How to start a cover letter
The cover letter is the most important piece of your application. It’s the opportunity to catch the employer’s attention. It’s the only platform where you can explain your motivation and show the employer a part of yourself. That’s a big task and I know that it is intimidating to many women.
It’s intimidating because many of us women don’t like to sell ourselves. We don’t feel comfortable talking about ourselves and our achievements - at least in a professional setting. I understand why so many of you ladies out there ask yourselves how to start a cover letter. I well remember the times when I sat in front of a blank word document, at a complete loss how to convince the employer that they should invite me. I realized in the meanwhile that this was more a question of confidence than anything else. At the beginning of my job search, I was often not very confident that I was the right person for the job. So how could I convince the employer?
Before you start a cover letter, you need to make sure you feel confident that you’re a good fit for the job you’re applying for. Preparation can help you gain confidence. And you’ll need preparation for all the steps of your application anyway, not only for boosting your confidence. It’s crucial for the cover letter however. The cover letter is where the employer notices whether you really put in some effort and are truly motivated to get the job. The cover letter should always be tailored for the position and the specific requirements of that position. Always keep that in mind when asking yourself how to start a cover letter.
Analysis instead of paralysis
Start with analyzing the position description and highlighting the requirements which you fulfill. I found this particularly helpful because many of us women tend to only apply for jobs if we fulfill 80-100% of the requirements. Many men are not so easily intimidated and apply if they fulfill 40-60% of the requirements. Basically, we women apply for the jobs which we know we can do while men apply for the jobs which they think they can grow into. Do you recognize yourself? I certainly did that when starting my career.
I personally think that men are doing the smarter thing here and we can learn a lot from that. Most of us want a job which allows us to develop and grow both personally and professionally. You’re not going to grow much in a position which you already fulfill 100%. You’ll be in your comfort zone which is nice for a while, but you’re likely to become dissatisfied or simply bored after a short while. I once heard the sentence “There is no growth in the comfort zone” and looking back on my life, I can only confirm this.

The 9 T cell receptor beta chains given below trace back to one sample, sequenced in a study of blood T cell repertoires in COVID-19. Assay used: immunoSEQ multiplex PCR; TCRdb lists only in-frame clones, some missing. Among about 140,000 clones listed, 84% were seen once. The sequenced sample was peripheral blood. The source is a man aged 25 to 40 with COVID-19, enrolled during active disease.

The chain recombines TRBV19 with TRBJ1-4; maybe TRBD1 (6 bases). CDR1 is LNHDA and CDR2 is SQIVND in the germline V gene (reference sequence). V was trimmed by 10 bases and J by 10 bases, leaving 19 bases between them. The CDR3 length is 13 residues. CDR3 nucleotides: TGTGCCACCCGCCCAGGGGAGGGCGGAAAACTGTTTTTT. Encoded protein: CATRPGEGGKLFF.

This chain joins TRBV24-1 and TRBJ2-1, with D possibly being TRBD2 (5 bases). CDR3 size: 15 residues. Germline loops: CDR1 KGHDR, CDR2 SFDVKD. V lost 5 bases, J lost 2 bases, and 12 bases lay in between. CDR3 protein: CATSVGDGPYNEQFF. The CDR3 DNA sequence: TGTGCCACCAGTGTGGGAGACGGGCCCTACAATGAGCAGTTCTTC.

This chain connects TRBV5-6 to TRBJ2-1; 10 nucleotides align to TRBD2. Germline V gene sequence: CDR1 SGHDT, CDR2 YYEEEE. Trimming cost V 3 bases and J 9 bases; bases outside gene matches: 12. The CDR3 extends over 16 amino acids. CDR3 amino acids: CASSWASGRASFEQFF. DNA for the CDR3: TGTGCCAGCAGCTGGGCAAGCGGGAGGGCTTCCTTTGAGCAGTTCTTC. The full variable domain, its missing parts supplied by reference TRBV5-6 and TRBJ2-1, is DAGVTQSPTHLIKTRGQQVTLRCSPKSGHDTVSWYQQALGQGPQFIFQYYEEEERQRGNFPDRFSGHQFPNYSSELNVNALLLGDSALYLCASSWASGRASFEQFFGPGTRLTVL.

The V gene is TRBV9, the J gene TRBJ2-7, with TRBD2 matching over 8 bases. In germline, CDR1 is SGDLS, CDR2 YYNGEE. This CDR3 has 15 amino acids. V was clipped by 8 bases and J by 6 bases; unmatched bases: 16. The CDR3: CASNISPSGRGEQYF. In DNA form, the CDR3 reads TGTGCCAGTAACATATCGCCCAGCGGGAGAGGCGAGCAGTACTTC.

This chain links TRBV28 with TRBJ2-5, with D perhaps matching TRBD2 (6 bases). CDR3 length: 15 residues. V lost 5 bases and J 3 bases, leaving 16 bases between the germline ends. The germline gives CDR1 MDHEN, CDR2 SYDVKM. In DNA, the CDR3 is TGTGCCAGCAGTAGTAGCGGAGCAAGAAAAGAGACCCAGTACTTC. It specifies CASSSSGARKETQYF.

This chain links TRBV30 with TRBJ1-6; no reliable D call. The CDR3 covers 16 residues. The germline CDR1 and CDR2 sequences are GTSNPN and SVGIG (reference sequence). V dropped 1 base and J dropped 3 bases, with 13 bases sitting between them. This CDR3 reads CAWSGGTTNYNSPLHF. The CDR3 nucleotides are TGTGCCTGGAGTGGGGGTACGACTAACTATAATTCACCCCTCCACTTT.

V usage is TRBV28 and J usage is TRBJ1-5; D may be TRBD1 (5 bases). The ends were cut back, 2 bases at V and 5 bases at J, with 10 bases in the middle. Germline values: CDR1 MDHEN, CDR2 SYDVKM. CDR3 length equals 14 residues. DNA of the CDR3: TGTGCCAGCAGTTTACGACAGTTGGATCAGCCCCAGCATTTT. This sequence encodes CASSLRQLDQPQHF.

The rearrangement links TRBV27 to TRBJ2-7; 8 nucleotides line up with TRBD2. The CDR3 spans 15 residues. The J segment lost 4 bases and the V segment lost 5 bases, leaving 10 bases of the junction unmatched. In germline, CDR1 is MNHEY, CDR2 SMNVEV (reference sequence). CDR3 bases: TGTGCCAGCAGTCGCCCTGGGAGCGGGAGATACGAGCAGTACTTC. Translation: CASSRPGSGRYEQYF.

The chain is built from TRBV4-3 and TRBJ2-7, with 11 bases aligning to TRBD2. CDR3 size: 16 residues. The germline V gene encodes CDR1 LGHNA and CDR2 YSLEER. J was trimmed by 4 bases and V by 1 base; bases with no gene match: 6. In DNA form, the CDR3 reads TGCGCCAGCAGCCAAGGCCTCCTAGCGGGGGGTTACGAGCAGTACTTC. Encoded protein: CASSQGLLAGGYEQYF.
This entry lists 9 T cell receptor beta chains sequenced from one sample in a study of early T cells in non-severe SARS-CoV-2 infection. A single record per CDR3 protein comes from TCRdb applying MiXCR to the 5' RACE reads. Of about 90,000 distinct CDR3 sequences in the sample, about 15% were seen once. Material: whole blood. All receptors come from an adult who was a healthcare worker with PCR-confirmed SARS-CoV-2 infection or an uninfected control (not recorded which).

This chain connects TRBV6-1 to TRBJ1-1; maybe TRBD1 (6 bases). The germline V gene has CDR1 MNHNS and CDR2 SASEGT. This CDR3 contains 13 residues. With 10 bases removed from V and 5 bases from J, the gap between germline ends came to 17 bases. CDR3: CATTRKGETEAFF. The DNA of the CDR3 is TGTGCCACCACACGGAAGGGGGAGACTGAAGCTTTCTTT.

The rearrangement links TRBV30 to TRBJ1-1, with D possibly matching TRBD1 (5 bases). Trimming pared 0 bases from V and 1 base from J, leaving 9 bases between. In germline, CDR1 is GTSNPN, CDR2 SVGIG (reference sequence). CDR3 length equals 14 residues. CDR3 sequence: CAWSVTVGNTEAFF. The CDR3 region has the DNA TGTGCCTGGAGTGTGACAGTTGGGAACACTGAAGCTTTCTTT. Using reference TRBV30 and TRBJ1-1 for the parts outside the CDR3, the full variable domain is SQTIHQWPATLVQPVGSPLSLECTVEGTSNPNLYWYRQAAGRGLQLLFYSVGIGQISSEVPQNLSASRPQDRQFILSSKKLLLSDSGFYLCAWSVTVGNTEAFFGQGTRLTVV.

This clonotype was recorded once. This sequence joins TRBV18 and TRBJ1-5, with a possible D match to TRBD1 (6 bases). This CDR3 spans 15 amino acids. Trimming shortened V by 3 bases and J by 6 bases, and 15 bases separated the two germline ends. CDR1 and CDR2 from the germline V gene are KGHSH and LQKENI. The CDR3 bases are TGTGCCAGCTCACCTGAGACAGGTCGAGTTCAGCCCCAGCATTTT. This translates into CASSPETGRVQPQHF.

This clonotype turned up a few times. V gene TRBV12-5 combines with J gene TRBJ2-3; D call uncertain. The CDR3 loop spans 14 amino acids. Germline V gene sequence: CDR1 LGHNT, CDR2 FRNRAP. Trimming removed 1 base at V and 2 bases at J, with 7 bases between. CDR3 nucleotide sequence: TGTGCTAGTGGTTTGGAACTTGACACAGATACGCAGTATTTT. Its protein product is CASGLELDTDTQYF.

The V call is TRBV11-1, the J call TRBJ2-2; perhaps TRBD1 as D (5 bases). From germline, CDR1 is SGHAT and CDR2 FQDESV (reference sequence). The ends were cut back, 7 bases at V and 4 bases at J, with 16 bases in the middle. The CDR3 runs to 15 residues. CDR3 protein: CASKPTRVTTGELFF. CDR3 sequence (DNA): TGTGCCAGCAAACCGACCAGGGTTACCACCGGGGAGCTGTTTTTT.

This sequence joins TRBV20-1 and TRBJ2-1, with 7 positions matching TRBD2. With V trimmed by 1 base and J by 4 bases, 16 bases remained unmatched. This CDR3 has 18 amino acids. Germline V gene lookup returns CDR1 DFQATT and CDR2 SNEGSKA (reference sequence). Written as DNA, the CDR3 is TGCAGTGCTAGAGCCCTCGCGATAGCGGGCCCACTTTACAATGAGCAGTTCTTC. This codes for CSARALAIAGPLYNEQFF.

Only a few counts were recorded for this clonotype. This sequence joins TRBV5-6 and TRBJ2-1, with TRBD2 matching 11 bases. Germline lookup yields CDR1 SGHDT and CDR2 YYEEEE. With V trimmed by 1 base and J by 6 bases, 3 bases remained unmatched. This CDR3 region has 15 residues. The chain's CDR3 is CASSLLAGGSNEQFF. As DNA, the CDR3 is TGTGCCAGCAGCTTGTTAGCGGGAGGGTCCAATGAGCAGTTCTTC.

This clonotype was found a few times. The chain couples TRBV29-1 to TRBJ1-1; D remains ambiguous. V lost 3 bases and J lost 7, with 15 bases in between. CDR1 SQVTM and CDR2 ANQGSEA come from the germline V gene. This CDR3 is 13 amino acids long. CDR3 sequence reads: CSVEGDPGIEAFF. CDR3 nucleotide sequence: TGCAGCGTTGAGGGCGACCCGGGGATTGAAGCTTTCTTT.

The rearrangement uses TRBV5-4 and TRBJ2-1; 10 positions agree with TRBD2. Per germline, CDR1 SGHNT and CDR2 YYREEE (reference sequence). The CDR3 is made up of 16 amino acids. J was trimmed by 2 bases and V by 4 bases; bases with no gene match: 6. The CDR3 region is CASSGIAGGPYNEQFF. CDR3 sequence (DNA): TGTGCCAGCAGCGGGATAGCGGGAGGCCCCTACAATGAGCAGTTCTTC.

Knowing that there are many people out there who apply for jobs even if they don’t fulfill all the requirements, allows you to be more confident in your job search and apply for positions which aren’t a complete match to your current skill set. We just need to be a little bold and have the confidence that we’ll learn the “missing” things quickly. We don’t need to feel like imposters because we’re not fulfilling all the requirements.
To reduce the “imposter syndrome” I find it helpful for us women to highlight all the requirements which we fulfill, both the hard skills and the soft skills. This is important because we might not be covering the necessary hard skills but more than enough of the soft skills - which should give you the confidence that you can grow into the role.
Once you’ve highlighted all the points that you cover, write down experiences that best underline your skills in that area. Think back on situations or projects where you applied these skills or proved that you fulfill the requirements. Don’t get too hung up on the ones you don’t fulfill; focus on the ones which you do fulfill and collect concrete examples and you’ll quickly recognize that you’re not as much of an imposter as you thought at first.
Get to know the company
There's yet another step of preparation to be completed before we go into the details of how to start a cover letter. You absolutely need to do some research on the company, not least because you need to know if this is a company you’d really want to work for. Otherwise what’s the point of applying? We don’t want to trade the existing job or company for a worse one.